5,703 research outputs found

    On the modelling of isothermal gas flows at the microscale

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    This paper makes two new propositions regarding the modelling of rarefied (non-equilibrium) isothermal gas flows at the microscale. The first is a new test case for benchmarking high-order, or extended, hydrodynamic models for these flows. This standing time-varying shear-wave problem does not require boundary conditions to be specified at a solid surface, so is useful for assessing whether fluid models can capture rarefaction effects in the bulk flow. We assess a number of different proposed extended hydrodynamic models, and we find the R13 equations perform the best in this case. Our second proposition is a simple technique for introducing non-equilibrium effects caused by the presence of solid surfaces into the computational fluid dynamics framework. By combining a new model for slip boundary conditions with a near-wall scaling of the Navier--Stokes constitutive relations, we obtain a model that is much more accurate at higher Knudsen numbers than the conventional second-order slip model. We show that this provides good results for combined Couette/Poiseuille flow, and that the model can predict the stress/strain-rate inversion that is evident from molecular simulations. The model's generality to non-planar geometries is demonstrated by examining low-speed flow around a micro-sphere. It shows a marked improvement over conventional predictions of the drag on the sphere, although there are some questions regarding its stability at the highest Knudsen numbers

    Capturing the Knudsen layer in continuum-fluid models of non-equilibrium gas flows

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    In hypersonic aerodynamics and microflow device design, the momentum and energy fluxes to solid surfaces are often of critical importance. However, these depend on the characteristics of the Knudsen layer - the region of local non-equilibrium existing up to one or two molecular mean free paths from the wall in any gas flow near a surface. While the Knudsen layer has been investigated extensively using kinetic theory, the ability to capture it within a continuum-fluid formulation (in conjunction with slip boundary conditions) suitable for current computational fluid dynamics toolboxes would offer distinct and practical computational advantages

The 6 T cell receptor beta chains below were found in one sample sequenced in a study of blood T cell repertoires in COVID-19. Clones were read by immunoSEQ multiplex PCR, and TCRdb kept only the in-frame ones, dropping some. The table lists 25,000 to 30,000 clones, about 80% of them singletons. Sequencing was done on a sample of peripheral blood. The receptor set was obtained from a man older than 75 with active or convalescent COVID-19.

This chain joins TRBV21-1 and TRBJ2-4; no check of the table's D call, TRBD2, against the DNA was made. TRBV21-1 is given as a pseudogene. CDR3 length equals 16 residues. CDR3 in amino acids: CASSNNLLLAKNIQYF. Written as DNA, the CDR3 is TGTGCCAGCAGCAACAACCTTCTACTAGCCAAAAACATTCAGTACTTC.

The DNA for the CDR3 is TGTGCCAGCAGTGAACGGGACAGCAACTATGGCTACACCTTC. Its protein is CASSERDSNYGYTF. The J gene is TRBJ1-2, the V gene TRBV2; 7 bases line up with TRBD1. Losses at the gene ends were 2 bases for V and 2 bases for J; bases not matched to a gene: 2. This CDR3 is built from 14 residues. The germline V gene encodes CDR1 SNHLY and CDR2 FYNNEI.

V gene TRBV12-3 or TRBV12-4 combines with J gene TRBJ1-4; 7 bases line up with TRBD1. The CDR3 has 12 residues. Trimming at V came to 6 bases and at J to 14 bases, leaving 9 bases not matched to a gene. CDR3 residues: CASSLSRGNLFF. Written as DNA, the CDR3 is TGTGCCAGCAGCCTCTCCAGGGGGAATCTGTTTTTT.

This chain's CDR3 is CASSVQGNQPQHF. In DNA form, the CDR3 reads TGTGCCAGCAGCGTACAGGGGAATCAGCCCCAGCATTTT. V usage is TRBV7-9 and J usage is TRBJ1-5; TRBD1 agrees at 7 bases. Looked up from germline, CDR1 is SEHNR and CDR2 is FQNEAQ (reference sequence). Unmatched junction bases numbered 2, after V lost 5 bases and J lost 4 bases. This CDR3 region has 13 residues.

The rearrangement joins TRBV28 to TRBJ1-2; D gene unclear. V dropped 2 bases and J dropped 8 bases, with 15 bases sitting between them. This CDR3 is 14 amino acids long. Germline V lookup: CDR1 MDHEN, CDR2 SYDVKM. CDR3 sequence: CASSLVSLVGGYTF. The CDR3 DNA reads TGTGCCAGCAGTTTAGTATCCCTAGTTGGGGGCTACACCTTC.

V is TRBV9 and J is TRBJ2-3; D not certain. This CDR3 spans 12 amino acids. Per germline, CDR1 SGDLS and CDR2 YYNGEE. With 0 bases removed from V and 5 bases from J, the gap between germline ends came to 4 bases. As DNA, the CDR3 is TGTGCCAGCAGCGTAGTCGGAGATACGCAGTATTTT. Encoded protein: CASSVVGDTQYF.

The usefulness of higher-order constitutive relations for describing the Knudsen layer

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    The Knudsen layer is an important rarefaction phenomenon in gas flows in and around microdevices. Its accurate and efficient modeling is of critical importance in the design of such systems and in predicting their performance. In this paper we investigate the potential that higher-order continuum equations may have to model the Knudsen layer, and compare their predictions to high-accuracy DSMC (direct simulation Monte Carlo) data, as well as a standard result from kinetic theory. We find that, for a benchmark case, the most common higher-order continuum equation sets (Grad's 13 moment, Burnett, and super-Burnett equations) cannot capture the Knudsen layer. Variants of these equation families have, however, been proposed and some of them can qualitatively describe the Knudsen layer structure. To make quantitative comparisons, we obtain additional boundary conditions (needed for unique solutions to the higher-order equations) from kinetic theory. However, we find the quantitative agreement with kinetic theory and DSMC data is only slight

    Using seismic inversions to obtain an internal mixing processes indicator for main-sequence solar-like stars

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    Determining accurate and precise stellar ages is a major problem in astrophysics. These determinations are either obtained through empirical relations or model-dependent approaches. Currently, seismic modelling is one of the best ways of providing accurate ages. However, current methods are affected by simplifying assumptions concerning mixing processes. In this context, providing new structural indicators which are less model-dependent and more sensitive to such processes is crucial. We build a new indicator for core conditions on the main sequence, which should be more sensitive to structural differences and applicable to older stars than the indicator t presented in a previous paper. We also wish to analyse the importance of the number and type of modes for the inversion, as well as the impact of various constraints and levels of accuracy in the forward modelling process that is used to obtain reference models for the inversion. First, we present a method to obtain new structural kernels and use them to build an indicator of central conditions in stars and test it for various effects including atomic diffusion, various initial helium abundances and metallicities, following the seismic inversion method presented in our previous paper. We then study its accuracy for 7 different pulsation spectra including those of 16CygA and 16CygB and analyse its dependence on the reference model by using different constraints and levels of accuracy for its selection We observe that the inversion of the new indicator using the SOLA method provides a good diagnostic for additional mixing processes in central regions of stars. Its sensitivity allows us to test for diffusive processes and chemical composition mismatch. We also observe that octupole modes can improve the accuracy of the results, as well as modes of low radial order.Comment: Accepted for publication in Astronomy and Astrophysic